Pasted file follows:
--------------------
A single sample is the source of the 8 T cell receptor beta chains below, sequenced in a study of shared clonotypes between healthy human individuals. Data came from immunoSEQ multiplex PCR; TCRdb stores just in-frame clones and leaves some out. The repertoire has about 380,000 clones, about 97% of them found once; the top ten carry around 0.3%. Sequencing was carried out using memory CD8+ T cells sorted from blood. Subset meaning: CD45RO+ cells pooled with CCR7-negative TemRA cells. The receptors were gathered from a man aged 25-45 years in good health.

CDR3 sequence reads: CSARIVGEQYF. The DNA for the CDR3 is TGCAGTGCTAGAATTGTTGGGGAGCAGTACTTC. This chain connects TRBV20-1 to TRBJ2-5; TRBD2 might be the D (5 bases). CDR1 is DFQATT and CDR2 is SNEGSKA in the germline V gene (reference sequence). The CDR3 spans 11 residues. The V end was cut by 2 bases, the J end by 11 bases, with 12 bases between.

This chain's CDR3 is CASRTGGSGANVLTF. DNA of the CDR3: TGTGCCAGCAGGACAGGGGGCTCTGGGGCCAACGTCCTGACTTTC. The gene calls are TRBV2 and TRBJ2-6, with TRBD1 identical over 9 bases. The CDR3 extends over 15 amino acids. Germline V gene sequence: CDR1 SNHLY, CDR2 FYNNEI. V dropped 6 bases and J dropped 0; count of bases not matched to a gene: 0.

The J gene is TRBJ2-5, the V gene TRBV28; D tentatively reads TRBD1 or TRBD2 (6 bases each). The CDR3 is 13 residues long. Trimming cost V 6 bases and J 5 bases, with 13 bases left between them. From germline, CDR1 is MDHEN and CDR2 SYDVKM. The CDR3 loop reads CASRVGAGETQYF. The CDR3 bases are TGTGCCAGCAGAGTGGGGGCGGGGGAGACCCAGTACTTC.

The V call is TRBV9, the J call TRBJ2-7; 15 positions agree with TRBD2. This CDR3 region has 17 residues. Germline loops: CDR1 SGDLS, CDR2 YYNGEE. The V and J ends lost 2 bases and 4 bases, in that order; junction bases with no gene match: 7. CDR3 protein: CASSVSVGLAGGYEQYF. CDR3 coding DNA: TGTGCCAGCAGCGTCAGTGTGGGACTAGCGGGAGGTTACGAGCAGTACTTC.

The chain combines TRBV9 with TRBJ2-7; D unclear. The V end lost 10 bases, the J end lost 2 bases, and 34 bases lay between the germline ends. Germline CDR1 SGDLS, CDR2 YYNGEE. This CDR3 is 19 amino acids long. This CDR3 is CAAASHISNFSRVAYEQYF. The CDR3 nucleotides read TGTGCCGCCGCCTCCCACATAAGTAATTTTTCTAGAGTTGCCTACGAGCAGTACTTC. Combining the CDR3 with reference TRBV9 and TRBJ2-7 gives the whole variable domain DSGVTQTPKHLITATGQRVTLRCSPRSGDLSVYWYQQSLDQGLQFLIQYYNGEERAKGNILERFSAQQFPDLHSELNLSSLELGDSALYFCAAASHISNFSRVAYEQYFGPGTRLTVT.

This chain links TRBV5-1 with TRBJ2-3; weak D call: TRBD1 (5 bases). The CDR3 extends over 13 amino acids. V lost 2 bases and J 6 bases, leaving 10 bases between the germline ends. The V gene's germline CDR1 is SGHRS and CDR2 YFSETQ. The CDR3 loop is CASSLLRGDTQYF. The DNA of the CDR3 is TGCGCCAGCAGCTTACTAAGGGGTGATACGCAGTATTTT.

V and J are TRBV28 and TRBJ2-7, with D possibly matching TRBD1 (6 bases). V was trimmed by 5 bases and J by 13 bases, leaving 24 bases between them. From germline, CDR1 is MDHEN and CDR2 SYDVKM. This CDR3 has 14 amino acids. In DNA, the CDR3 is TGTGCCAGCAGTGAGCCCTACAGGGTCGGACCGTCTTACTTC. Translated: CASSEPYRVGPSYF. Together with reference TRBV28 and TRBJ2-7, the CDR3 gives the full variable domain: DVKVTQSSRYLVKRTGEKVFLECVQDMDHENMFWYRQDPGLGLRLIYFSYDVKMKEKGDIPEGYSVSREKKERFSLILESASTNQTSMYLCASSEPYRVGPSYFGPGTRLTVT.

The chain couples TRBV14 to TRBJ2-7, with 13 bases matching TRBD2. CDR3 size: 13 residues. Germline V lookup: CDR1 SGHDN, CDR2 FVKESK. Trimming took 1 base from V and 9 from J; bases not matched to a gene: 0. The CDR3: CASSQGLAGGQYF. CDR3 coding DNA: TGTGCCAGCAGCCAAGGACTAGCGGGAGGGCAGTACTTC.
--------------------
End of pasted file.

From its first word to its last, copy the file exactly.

A single sample is the source of the 8 T cell receptor beta chains below, sequenced in a study of shared clonotypes between healthy human individuals. Data came from immunoSEQ multiplex PCR; TCRdb stores just in-frame clones and leaves some out. The repertoire has about 380,000 clones, about 97% of them found once; the top ten carry around 0.3%. Sequencing was carried out using memory CD8+ T cells sorted from blood. Subset meaning: CD45RO+ cells pooled with CCR7-negative TemRA cells. The receptors were gathered from a man aged 25-45 years in good health.

CDR3 sequence reads: CSARIVGEQYF. The DNA for the CDR3 is TGCAGTGCTAGAATTGTTGGGGAGCAGTACTTC. This chain connects TRBV20-1 to TRBJ2-5; TRBD2 might be the D (5 bases). CDR1 is DFQATT and CDR2 is SNEGSKA in the germline V gene (reference sequence). The CDR3 spans 11 residues. The V end was cut by 2 bases, the J end by 11 bases, with 12 bases between.

This chain's CDR3 is CASRTGGSGANVLTF. DNA of the CDR3: TGTGCCAGCAGGACAGGGGGCTCTGGGGCCAACGTCCTGACTTTC. The gene calls are TRBV2 and TRBJ2-6, with TRBD1 identical over 9 bases. The CDR3 extends over 15 amino acids. Germline V gene sequence: CDR1 SNHLY, CDR2 FYNNEI. V dropped 6 bases and J dropped 0; count of bases not matched to a gene: 0.

The J gene is TRBJ2-5, the V gene TRBV28; D tentatively reads TRBD1 or TRBD2 (6 bases each). The CDR3 is 13 residues long. Trimming cost V 6 bases and J 5 bases, with 13 bases left between them. From germline, CDR1 is MDHEN and CDR2 SYDVKM. The CDR3 loop reads CASRVGAGETQYF. The CDR3 bases are TGTGCCAGCAGAGTGGGGGCGGGGGAGACCCAGTACTTC.

The V call is TRBV9, the J call TRBJ2-7; 15 positions agree with TRBD2. This CDR3 region has 17 residues. Germline loops: CDR1 SGDLS, CDR2 YYNGEE. The V and J ends lost 2 bases and 4 bases, in that order; junction bases with no gene match: 7. CDR3 protein: CASSVSVGLAGGYEQYF. CDR3 coding DNA: TGTGCCAGCAGCGTCAGTGTGGGACTAGCGGGAGGTTACGAGCAGTACTTC.

The chain combines TRBV9 with TRBJ2-7; D unclear. The V end lost 10 bases, the J end lost 2 bases, and 34 bases lay between the germline ends. Germline CDR1 SGDLS, CDR2 YYNGEE. This CDR3 is 19 amino acids long. This CDR3 is CAAASHISNFSRVAYEQYF. The CDR3 nucleotides read TGTGCCGCCGCCTCCCACATAAGTAATTTTTCTAGAGTTGCCTACGAGCAGTACTTC. Combining the CDR3 with reference TRBV9 and TRBJ2-7 gives the whole variable domain DSGVTQTPKHLITATGQRVTLRCSPRSGDLSVYWYQQSLDQGLQFLIQYYNGEERAKGNILERFSAQQFPDLHSELNLSSLELGDSALYFCAAASHISNFSRVAYEQYFGPGTRLTVT.

This chain links TRBV5-1 with TRBJ2-3; weak D call: TRBD1 (5 bases). The CDR3 extends over 13 amino acids. V lost 2 bases and J 6 bases, leaving 10 bases between the germline ends. The V gene's germline CDR1 is SGHRS and CDR2 YFSETQ. The CDR3 loop is CASSLLRGDTQYF. The DNA of the CDR3 is TGCGCCAGCAGCTTACTAAGGGGTGATACGCAGTATTTT.

V and J are TRBV28 and TRBJ2-7, with D possibly matching TRBD1 (6 bases). V was trimmed by 5 bases and J by 13 bases, leaving 24 bases between them. From germline, CDR1 is MDHEN and CDR2 SYDVKM. This CDR3 has 14 amino acids. In DNA, the CDR3 is TGTGCCAGCAGTGAGCCCTACAGGGTCGGACCGTCTTACTTC. Translated: CASSEPYRVGPSYF. Together with reference TRBV28 and TRBJ2-7, the CDR3 gives the full variable domain: DVKVTQSSRYLVKRTGEKVFLECVQDMDHENMFWYRQDPGLGLRLIYFSYDVKMKEKGDIPEGYSVSREKKERFSLILESASTNQTSMYLCASSEPYRVGPSYFGPGTRLTVT.

The chain couples TRBV14 to TRBJ2-7, with 13 bases matching TRBD2. CDR3 size: 13 residues. Germline V lookup: CDR1 SGHDN, CDR2 FVKESK. Trimming took 1 base from V and 9 from J; bases not matched to a gene: 0. The CDR3: CASSQGLAGGQYF. CDR3 coding DNA: TGTGCCAGCAGCCAAGGACTAGCGGGAGGGCAGTACTTC.